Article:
Although I am a crime writer, my real interest lies in immersing my readers in the Northern Irish landscape, the geography of the country and its weather, as well as the inner landscapes of the people who inhabit it.
The Tyrone landscape I know and love has its own geography of moods, an interweave of darkness and light, which I find constantly mesmerizing. I would like to inspire participants in the creative writing workshops to realise that the landscape they inhabit, be it rural or urban, is much more than geography. It's a part of our collective identity. It's also a window into the soul of our country and our troubled history.
The writing workshops will focus on developing setting and character in short stories and novels, while the seminars will focus on the craft of crime writing, examining how to create suspense and an intriguing plot with a strong narrative thrust.
In addition there will be three manuscript seminars, in which unpublished writers will have the opportunity to submit a short sample of work, in advance, which I will read and discuss with them in a one on one meeting during the clinic.
As a little taster of what we will be covering in the workshops, here are some top tips for creating interesting characters, which we will combine with creative writing exercises in the actual workshops to help sharpen your writing skills.
Readers engage with your story through characters so you must make sure that even in a crime novel or thriller, your characters, including the minor ones, have some sort of emotional depth and complexity. Avoid at all costs one-dimensional villains.
Your characters should have a history - a back-story which has shaped and moulded them. Build up your characters’ backgrounds extensively – you don’t have to share all the details with your readers but knowing your characters intimately will help you make them more convincing.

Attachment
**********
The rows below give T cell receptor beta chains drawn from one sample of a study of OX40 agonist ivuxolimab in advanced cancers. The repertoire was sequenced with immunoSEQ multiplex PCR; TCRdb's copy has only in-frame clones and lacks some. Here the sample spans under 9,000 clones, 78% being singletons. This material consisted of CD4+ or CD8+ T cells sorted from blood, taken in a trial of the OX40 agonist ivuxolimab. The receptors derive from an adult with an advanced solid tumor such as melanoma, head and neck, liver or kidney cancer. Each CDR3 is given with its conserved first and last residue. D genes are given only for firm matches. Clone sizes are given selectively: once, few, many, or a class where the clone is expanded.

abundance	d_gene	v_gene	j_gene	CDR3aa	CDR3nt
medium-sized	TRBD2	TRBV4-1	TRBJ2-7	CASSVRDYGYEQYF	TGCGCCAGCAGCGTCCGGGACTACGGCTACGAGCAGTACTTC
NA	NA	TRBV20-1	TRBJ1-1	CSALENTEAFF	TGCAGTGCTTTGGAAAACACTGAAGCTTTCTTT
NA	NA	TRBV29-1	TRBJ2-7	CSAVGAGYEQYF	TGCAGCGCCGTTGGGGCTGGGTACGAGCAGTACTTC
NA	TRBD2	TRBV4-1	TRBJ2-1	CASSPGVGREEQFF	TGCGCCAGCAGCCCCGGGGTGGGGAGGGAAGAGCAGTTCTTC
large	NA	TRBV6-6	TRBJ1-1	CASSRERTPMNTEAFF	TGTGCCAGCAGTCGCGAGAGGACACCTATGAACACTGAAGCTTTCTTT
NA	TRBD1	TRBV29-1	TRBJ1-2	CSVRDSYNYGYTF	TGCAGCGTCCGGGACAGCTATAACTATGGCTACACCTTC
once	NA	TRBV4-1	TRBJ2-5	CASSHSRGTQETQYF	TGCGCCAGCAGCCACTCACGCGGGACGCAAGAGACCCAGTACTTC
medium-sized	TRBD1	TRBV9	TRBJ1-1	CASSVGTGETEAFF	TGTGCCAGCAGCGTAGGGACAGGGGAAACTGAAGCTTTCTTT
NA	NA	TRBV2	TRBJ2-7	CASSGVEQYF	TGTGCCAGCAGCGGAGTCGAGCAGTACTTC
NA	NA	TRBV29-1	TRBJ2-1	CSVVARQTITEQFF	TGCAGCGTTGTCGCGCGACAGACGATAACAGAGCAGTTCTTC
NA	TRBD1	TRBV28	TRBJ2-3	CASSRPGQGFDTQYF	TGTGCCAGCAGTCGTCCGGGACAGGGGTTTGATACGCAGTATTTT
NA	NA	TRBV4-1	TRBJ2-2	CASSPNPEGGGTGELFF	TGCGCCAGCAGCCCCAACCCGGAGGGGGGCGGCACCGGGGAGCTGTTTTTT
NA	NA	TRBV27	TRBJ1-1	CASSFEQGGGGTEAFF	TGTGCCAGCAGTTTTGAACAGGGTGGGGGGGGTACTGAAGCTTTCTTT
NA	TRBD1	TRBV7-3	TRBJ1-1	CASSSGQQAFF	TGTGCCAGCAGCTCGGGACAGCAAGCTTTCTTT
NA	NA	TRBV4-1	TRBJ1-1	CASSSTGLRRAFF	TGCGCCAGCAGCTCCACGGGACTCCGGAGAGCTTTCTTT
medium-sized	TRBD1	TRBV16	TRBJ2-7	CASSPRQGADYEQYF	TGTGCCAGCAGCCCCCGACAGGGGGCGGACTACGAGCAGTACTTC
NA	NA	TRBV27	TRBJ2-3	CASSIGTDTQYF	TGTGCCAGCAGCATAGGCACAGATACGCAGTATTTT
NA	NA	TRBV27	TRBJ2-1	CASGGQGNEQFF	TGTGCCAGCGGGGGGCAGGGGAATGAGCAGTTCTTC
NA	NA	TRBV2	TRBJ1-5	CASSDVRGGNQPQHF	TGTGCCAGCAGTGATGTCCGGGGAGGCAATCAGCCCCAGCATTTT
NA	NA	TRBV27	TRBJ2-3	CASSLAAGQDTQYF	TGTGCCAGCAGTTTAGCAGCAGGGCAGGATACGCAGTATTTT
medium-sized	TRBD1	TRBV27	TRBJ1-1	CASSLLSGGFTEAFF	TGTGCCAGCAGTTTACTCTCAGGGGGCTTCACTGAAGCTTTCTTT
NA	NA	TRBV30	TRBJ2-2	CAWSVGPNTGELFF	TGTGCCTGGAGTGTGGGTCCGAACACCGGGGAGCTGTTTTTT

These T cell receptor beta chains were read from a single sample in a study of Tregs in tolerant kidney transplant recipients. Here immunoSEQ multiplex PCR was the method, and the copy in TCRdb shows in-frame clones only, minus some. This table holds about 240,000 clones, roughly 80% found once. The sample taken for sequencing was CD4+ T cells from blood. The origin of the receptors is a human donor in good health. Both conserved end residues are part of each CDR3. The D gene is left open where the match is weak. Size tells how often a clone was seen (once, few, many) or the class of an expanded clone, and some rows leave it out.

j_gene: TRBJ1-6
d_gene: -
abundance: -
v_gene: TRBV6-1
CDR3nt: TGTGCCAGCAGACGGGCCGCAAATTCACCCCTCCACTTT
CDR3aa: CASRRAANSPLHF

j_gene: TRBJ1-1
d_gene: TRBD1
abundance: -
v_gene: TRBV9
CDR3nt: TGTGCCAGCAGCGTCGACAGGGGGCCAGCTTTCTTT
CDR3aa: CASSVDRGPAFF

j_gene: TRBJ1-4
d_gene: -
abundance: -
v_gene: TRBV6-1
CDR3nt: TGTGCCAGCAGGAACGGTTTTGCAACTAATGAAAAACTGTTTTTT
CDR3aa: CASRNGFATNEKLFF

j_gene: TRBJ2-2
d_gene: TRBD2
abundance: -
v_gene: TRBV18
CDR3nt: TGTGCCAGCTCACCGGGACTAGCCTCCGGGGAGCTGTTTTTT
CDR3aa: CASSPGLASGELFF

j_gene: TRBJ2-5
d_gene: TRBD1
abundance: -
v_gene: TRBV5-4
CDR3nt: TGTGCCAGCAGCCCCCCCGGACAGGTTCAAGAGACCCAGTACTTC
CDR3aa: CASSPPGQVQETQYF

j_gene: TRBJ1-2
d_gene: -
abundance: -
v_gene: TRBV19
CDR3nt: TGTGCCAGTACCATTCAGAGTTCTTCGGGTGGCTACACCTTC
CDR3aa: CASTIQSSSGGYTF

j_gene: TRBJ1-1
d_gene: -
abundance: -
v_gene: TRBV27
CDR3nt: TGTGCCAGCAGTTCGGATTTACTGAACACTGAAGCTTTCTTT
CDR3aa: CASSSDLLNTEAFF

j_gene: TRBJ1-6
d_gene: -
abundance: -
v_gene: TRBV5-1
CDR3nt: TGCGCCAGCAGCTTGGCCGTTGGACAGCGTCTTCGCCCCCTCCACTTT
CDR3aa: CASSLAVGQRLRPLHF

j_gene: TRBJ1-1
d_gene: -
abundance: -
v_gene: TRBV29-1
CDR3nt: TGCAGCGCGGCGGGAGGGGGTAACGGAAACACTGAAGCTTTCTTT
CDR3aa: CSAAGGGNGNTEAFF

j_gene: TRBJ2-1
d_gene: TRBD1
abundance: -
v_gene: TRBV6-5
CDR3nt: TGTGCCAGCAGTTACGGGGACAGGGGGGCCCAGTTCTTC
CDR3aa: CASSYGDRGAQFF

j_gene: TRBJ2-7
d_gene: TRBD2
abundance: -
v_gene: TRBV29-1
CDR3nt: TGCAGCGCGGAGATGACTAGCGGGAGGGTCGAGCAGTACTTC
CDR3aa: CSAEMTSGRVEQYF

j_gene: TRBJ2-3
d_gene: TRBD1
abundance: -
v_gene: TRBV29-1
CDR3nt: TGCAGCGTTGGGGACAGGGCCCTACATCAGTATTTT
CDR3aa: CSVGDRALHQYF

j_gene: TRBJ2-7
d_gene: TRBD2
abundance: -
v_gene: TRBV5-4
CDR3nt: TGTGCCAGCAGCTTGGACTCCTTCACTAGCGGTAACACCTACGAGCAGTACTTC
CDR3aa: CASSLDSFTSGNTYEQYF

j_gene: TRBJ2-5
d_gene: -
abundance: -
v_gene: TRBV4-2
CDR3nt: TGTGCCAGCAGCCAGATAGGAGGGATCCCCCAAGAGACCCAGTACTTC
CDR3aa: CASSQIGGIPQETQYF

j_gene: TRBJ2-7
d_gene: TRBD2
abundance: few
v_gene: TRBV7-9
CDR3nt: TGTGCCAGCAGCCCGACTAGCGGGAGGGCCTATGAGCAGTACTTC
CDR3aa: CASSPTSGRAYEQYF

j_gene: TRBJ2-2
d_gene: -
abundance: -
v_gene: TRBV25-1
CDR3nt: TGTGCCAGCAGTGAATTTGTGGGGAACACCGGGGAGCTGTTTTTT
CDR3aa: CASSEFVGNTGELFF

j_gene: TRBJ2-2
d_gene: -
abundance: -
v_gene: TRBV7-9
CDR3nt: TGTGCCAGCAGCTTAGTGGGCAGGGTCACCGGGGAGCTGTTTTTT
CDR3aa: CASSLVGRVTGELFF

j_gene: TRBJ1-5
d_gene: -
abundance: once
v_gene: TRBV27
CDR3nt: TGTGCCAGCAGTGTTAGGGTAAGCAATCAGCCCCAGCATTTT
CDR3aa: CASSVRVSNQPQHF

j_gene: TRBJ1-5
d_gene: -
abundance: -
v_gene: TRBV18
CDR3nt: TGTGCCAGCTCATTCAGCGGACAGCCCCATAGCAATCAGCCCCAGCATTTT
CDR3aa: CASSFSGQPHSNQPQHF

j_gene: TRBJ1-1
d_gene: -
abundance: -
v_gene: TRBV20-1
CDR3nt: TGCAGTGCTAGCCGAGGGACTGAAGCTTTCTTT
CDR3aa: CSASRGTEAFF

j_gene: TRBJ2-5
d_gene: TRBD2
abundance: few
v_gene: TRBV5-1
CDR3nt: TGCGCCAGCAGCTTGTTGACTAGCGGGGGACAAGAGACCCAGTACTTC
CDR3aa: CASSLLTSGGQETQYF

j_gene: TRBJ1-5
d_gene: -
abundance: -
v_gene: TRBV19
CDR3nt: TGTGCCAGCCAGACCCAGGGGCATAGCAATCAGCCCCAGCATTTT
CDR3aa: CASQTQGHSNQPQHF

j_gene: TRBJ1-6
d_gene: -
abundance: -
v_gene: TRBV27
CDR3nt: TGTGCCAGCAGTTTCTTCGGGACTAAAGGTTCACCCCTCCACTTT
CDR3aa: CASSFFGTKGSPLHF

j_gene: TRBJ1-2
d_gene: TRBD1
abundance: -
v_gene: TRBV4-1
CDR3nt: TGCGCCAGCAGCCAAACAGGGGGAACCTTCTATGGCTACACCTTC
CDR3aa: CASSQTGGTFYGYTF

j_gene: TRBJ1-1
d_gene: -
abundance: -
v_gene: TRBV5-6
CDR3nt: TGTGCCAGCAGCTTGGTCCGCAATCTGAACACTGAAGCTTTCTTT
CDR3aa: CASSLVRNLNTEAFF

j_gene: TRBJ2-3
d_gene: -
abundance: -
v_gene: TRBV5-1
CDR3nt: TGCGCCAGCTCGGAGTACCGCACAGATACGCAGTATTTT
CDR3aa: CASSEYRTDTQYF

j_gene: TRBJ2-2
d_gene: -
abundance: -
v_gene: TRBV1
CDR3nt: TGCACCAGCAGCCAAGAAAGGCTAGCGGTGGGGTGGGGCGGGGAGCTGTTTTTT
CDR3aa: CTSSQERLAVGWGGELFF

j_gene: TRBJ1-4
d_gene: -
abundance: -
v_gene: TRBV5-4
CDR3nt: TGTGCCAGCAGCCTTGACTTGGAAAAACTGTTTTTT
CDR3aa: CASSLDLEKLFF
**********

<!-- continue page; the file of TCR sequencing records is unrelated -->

One of the most effective ways of adding depth your characters is to give them memories. Memories bring the past to the present of your story and add layers of complexity to your characters. However, keep your memories short, vivid and relevant to what is happening in the story. Long slabs of memory can be fatal to the forward momentum of your narrative so keep flashbacks short and specific.
Consider creating a timeline of your character’s life to keep you from confusing the reader and yourself. Even though your book may not be about their childhood or adolescence, knowing when their key life experiences occurred is very helpful.
As well as embodying a character by describing their facial characteristics, size, gait, and habits, consider using the objects that surround them to flesh out their character. Eg. What are the bits and pieces that your character deems important enough to carry round in a bag or in their pockets? Describe them in detail. Or describe their favourite possessions, the furniture in their house, their car, their desk at work, their fridge and its contents, and their wardrobe. Perhaps there is a possession that the character hates and cannot get rid of?
The writing workshops will take place in Dungannon Library from 10am to 1pm on Saturday March 12, Lisburn Library from 2pm to 5pm on Monday March 14, Finaghy Library from 10am to 1pm on March 15, and Ormeau Road Library from 1pm to 3pm on March 16. The crime fiction seminars will be held in Warrenpoint Library from 6.30pm to 7.30pm on Wednesday 9, and Carrickfergus Library from 4pm to 5pm on March 10, while the manuscript clinics will take place in Ballymena Library on March 19, Belfast Central Library on March 21 and Enniskillen Library on March 22.